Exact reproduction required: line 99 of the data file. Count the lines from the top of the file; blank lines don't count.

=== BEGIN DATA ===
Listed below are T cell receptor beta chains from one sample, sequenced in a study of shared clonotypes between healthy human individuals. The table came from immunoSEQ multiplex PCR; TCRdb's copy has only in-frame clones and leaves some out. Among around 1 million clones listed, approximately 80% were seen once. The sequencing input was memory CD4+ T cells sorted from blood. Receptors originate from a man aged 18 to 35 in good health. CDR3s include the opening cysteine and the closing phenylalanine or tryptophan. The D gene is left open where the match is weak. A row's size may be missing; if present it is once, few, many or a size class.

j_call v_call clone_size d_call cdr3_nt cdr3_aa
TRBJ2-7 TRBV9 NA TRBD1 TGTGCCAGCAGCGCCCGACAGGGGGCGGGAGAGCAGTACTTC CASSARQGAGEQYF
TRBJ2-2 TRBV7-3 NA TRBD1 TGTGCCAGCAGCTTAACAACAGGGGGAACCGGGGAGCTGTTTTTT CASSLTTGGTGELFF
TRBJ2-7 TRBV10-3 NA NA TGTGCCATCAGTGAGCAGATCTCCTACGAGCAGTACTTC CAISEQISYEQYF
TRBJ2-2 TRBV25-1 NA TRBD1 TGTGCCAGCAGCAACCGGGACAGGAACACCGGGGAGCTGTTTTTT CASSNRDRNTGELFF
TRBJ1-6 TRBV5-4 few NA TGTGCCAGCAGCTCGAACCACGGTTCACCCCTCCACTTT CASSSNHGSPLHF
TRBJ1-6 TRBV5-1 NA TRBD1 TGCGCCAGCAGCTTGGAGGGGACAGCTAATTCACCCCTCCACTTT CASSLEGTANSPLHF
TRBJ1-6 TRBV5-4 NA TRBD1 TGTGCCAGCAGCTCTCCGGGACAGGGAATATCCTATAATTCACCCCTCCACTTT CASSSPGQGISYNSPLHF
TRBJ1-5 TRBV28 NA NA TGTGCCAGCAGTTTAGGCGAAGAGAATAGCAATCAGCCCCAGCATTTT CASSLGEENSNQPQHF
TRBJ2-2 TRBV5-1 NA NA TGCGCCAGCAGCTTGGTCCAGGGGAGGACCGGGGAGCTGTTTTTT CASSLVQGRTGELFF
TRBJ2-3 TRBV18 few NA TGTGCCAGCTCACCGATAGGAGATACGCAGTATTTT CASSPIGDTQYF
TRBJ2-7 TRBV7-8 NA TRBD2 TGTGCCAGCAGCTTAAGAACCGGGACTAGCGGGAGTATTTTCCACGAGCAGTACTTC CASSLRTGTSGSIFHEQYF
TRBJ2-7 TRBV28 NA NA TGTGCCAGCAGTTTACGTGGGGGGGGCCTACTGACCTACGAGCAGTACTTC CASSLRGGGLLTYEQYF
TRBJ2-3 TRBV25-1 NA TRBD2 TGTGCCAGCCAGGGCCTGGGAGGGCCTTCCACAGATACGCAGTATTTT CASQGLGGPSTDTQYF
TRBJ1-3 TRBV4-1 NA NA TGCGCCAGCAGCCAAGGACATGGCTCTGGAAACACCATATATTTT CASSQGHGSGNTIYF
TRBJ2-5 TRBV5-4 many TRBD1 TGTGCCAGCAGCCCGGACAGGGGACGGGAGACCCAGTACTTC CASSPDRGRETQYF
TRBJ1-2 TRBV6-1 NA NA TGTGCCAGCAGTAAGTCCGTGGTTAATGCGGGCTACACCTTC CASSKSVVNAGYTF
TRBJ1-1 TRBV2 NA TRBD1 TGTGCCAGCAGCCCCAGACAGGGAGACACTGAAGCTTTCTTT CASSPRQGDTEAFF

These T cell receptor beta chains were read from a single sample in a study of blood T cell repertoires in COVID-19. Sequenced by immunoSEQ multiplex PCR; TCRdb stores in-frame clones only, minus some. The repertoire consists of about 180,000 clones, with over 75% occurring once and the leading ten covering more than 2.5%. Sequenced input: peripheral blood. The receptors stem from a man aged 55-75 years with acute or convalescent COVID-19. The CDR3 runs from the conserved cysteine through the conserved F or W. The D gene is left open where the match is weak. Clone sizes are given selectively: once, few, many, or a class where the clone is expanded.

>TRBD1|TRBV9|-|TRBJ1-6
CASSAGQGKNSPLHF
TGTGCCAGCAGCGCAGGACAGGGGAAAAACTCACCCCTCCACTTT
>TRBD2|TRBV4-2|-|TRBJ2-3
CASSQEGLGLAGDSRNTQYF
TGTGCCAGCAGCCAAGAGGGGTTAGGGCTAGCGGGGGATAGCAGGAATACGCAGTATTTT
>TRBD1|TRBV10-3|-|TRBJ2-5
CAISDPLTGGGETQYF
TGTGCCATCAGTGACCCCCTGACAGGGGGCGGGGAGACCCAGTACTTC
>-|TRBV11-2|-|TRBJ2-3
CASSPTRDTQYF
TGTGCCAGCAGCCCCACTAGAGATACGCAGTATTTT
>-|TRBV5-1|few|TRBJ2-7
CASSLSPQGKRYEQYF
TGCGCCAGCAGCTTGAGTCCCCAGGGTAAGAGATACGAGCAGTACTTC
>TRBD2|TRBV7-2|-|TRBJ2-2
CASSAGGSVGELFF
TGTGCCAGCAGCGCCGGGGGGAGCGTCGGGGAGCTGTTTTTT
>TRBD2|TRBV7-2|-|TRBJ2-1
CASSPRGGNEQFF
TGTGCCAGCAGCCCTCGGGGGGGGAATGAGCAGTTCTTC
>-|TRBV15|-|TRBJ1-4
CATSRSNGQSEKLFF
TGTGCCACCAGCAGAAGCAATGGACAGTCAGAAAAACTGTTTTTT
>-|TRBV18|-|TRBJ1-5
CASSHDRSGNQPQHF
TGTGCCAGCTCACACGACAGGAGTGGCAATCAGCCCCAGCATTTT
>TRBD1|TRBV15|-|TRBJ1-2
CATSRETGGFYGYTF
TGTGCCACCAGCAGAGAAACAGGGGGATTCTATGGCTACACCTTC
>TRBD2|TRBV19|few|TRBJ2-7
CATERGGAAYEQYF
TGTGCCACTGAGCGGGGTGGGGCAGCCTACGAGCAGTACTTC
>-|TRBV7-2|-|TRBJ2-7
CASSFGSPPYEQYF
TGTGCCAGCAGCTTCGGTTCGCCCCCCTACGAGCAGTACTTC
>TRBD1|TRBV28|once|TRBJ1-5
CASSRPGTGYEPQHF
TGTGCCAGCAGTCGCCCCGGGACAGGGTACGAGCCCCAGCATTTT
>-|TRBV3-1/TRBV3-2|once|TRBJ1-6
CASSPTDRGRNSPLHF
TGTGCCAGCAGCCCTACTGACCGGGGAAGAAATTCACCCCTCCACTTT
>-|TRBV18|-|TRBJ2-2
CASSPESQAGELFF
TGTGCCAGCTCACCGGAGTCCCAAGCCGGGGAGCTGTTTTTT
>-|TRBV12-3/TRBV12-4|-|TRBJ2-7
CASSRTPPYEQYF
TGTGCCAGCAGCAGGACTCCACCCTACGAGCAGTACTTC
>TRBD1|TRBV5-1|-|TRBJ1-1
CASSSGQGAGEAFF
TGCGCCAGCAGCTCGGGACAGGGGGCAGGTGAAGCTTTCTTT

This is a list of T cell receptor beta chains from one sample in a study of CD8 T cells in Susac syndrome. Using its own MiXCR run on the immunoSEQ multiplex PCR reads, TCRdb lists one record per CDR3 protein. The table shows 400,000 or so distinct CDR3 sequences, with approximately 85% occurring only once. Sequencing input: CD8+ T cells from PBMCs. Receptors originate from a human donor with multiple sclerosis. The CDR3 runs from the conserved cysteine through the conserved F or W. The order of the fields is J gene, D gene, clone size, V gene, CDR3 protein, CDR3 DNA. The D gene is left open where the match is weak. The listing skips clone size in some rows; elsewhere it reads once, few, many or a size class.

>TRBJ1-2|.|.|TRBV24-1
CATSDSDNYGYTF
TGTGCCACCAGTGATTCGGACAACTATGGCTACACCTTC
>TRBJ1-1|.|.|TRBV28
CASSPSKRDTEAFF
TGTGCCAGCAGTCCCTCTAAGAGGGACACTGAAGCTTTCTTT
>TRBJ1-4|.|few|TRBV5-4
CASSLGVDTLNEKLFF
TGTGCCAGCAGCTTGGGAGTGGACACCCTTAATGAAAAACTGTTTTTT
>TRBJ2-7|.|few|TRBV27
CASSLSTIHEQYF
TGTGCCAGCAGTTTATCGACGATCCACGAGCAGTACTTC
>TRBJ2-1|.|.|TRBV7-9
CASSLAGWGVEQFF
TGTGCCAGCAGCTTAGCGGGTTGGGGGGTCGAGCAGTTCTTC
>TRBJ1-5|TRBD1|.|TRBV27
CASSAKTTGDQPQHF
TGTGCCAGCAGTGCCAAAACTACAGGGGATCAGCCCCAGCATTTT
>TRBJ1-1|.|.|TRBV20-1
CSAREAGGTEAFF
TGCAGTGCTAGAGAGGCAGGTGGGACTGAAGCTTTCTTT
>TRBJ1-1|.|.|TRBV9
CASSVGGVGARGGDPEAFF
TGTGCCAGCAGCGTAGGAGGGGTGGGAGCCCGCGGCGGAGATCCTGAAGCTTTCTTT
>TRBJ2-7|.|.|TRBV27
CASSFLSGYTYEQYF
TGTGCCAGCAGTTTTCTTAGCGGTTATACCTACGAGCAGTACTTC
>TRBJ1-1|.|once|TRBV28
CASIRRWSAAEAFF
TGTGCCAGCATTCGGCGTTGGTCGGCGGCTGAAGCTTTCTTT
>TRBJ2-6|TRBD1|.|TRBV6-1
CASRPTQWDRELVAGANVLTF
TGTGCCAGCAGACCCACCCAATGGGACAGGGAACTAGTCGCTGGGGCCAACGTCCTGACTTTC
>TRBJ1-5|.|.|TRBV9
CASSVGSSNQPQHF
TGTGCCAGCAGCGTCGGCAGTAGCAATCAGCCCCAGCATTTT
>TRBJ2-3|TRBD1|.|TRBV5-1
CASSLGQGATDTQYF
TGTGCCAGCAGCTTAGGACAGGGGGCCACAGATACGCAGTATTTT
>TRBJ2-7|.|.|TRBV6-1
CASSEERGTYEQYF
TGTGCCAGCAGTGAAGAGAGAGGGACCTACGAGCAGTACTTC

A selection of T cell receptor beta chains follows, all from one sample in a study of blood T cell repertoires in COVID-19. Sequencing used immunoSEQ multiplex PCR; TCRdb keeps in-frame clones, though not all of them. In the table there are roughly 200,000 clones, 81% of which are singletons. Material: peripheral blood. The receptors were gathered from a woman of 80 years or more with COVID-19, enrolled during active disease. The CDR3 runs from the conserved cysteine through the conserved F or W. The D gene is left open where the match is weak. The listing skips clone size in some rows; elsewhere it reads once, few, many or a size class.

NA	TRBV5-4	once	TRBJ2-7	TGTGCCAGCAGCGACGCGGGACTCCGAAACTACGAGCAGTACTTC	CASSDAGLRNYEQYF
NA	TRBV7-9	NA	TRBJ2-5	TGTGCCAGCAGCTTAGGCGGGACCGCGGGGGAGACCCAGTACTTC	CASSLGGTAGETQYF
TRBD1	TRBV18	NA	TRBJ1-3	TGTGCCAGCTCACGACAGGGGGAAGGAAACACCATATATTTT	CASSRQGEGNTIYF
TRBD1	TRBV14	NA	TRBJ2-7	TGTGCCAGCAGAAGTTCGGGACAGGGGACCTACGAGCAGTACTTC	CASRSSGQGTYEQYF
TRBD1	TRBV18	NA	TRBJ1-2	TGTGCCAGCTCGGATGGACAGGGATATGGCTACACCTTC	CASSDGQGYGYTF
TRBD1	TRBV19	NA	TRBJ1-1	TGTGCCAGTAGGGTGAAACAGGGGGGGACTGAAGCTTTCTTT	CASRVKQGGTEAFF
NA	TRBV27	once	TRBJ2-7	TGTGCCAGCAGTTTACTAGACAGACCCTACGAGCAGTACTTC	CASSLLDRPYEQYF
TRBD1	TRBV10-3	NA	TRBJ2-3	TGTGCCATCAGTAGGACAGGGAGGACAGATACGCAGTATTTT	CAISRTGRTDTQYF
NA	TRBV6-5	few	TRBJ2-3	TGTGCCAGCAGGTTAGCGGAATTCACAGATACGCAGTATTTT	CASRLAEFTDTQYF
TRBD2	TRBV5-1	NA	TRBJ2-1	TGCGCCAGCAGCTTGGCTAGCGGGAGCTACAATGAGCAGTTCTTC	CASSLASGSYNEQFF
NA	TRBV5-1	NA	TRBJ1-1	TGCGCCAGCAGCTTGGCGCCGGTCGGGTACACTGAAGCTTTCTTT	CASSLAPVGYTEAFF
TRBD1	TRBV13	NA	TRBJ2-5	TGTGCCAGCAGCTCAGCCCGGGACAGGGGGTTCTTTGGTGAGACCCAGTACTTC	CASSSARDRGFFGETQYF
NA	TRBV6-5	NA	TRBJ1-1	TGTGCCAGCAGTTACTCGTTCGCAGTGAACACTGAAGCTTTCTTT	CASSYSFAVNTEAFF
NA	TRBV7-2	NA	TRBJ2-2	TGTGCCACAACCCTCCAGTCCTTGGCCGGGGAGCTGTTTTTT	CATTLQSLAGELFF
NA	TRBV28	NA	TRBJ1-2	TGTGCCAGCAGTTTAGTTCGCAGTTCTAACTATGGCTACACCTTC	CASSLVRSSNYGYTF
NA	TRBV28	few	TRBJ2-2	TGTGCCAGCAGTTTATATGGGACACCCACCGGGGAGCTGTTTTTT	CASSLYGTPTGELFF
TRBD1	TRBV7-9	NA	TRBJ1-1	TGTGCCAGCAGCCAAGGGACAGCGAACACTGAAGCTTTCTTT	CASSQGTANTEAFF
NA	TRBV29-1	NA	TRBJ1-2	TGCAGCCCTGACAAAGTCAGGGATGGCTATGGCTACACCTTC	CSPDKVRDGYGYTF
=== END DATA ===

TGTGCCAGCAGTTTTCTTAGCGGTTATACCTACGAGCAGTACTTC